The day arrived when her brain was normal and when she could creep about the hut. But she was only the ghost of the girl she had been; she seldom spoke, and she never smiled. She sat for hours staring out into the sunshine, and when she found tears upon her cheeks she was surprised, for it seemed to her that she must long ago have shed the very last.

Asensio, likewise recovered, but he, too, was sadly changed. There was no longer any martial spirit in him; he feared the Spaniards, and tales of their atrocities cowed him.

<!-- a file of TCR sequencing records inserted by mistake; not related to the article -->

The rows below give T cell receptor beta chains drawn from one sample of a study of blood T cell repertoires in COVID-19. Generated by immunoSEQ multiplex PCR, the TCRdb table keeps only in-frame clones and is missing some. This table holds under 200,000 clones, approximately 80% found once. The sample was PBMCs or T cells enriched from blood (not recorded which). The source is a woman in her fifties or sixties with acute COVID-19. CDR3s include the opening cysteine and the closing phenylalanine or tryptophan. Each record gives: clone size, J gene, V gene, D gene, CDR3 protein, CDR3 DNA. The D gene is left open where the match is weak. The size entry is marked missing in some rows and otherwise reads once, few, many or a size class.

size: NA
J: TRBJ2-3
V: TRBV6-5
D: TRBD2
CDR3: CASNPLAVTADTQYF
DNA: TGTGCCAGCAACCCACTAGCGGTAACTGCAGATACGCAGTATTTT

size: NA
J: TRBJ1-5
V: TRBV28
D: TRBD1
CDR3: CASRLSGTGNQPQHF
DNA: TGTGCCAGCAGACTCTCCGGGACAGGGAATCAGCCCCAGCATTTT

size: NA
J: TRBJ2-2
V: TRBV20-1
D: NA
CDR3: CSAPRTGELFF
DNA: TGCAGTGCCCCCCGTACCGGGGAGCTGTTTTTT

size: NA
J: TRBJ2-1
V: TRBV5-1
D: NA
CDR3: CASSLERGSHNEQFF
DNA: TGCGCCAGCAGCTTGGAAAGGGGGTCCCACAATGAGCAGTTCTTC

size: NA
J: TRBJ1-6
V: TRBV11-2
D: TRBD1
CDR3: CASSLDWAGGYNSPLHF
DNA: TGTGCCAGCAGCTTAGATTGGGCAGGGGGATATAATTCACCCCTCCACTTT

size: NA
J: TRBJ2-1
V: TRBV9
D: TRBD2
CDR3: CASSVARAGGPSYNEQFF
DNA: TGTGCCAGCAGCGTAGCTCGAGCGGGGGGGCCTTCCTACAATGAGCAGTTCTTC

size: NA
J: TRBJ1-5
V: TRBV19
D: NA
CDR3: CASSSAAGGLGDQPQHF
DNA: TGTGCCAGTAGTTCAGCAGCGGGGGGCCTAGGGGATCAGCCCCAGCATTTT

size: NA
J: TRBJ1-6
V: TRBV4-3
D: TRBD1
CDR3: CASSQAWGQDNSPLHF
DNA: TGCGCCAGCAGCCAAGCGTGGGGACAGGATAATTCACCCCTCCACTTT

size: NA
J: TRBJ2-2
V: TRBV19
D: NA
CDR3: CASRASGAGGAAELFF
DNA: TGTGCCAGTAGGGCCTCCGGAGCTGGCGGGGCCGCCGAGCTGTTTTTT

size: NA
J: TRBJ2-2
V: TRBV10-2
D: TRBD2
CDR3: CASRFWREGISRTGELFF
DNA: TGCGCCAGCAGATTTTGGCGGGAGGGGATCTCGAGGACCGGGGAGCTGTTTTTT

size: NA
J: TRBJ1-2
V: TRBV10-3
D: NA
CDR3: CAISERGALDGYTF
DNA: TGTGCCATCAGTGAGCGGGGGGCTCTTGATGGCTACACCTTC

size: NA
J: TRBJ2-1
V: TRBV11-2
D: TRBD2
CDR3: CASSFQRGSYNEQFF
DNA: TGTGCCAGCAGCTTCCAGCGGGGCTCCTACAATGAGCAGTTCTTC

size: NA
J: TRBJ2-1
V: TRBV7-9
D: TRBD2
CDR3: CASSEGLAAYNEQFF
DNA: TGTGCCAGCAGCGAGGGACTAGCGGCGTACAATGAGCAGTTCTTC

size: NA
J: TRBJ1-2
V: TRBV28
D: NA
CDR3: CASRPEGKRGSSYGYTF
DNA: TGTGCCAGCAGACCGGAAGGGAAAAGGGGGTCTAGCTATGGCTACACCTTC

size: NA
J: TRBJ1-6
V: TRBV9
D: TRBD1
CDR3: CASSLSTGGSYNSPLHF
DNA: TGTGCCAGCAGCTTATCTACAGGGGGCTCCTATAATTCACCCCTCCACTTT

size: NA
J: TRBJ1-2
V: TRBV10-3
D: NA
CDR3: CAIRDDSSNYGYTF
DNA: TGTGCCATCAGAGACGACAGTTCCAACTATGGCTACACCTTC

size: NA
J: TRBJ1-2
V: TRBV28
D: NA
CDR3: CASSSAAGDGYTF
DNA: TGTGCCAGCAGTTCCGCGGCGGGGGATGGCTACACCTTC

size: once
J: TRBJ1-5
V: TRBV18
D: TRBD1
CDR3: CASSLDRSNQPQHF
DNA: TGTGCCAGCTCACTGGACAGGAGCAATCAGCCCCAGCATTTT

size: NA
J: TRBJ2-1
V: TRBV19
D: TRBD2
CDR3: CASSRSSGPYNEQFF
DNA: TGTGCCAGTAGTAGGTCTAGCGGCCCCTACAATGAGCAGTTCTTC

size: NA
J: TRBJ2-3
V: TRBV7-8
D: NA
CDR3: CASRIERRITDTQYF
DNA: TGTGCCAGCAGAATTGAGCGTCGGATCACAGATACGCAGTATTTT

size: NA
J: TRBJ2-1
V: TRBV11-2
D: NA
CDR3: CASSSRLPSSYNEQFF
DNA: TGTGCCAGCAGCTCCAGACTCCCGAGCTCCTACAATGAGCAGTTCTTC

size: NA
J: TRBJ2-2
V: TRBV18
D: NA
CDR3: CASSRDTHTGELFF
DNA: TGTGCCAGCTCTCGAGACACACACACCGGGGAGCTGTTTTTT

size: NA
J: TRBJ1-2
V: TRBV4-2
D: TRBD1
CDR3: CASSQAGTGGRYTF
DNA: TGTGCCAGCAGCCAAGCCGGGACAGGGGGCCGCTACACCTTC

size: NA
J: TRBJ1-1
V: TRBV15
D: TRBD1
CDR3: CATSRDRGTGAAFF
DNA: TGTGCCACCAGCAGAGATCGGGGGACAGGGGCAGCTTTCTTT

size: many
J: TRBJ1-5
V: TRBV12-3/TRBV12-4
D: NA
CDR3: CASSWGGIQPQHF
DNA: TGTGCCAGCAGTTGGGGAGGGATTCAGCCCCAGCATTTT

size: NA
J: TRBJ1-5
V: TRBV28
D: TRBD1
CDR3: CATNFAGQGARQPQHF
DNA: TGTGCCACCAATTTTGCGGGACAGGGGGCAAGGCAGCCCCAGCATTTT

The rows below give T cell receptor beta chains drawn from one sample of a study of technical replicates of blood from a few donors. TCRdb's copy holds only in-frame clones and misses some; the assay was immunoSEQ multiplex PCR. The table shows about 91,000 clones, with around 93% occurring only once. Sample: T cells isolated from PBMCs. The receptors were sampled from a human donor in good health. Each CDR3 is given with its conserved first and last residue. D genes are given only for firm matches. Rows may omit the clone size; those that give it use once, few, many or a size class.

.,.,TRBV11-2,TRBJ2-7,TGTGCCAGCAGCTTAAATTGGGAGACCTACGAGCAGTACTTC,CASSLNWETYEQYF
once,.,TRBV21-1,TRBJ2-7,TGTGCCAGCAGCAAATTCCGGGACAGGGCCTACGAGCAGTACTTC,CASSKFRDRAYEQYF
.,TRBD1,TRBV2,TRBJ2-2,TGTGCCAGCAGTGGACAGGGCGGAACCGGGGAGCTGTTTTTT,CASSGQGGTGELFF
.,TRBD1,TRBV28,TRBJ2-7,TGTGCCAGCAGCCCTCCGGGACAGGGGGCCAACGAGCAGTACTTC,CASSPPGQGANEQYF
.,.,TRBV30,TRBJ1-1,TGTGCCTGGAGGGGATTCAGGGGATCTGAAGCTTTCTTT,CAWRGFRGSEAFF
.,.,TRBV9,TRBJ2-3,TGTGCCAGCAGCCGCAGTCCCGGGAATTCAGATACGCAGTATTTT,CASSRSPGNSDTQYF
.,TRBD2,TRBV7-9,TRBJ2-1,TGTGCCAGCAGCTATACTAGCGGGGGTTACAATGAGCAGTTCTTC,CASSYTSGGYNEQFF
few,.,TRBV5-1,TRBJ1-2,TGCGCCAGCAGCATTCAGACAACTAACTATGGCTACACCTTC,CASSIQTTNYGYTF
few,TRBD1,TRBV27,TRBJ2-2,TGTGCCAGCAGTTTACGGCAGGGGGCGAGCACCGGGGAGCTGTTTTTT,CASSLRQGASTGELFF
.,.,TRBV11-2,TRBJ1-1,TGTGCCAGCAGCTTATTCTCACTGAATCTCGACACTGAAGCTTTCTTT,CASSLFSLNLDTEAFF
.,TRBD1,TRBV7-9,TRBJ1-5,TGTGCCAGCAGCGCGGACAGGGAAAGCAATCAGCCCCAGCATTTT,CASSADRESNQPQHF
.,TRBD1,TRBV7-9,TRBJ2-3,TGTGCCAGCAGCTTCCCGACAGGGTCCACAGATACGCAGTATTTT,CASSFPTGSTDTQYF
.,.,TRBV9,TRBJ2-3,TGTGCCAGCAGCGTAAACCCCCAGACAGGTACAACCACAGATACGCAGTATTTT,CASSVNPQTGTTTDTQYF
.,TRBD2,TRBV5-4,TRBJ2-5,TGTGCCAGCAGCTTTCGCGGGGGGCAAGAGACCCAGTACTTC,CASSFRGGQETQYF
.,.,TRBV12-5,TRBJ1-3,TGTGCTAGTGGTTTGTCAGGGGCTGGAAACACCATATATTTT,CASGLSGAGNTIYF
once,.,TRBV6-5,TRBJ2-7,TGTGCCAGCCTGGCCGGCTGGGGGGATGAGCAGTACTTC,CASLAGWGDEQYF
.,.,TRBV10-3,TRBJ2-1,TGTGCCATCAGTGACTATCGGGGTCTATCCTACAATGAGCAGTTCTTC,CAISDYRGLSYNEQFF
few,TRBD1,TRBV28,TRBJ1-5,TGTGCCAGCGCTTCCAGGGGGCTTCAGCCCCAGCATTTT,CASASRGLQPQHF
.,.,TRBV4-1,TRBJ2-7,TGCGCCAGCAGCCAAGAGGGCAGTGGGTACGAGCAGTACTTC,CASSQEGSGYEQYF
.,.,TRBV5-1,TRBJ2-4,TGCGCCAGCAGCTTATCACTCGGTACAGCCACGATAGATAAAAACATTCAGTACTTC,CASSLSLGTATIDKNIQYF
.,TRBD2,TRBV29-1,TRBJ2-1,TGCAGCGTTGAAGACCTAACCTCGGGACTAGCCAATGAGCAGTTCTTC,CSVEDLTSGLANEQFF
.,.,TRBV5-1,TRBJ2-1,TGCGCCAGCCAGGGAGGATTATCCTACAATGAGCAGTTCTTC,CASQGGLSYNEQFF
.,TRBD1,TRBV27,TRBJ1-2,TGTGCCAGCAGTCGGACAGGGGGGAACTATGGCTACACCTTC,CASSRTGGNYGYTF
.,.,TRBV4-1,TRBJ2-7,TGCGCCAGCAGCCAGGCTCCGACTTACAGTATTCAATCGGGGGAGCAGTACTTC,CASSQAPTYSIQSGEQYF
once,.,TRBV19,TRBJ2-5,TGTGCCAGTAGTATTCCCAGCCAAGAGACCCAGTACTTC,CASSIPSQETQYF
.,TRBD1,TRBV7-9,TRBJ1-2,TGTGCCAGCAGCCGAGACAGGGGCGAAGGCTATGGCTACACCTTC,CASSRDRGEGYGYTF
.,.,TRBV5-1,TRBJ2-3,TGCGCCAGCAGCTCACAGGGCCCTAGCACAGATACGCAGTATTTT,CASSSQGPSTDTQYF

Then Cobo came into the Yumuri. The valley, already well-nigh deserted, was filled to the brim with smoke from burning fields and houses, and through it the sun showed like a copper shield. Refugees passed the bohio, bound farther into the hills, and Asensio told the two women that he and they must also go. So the three gathered up what few things they could carry on their backs and fled.

They did not stop until they had gained the fastnesses of the Pan de Matanzas. Here they built a shelter and again took up the problem of living, which was now more difficult than ever.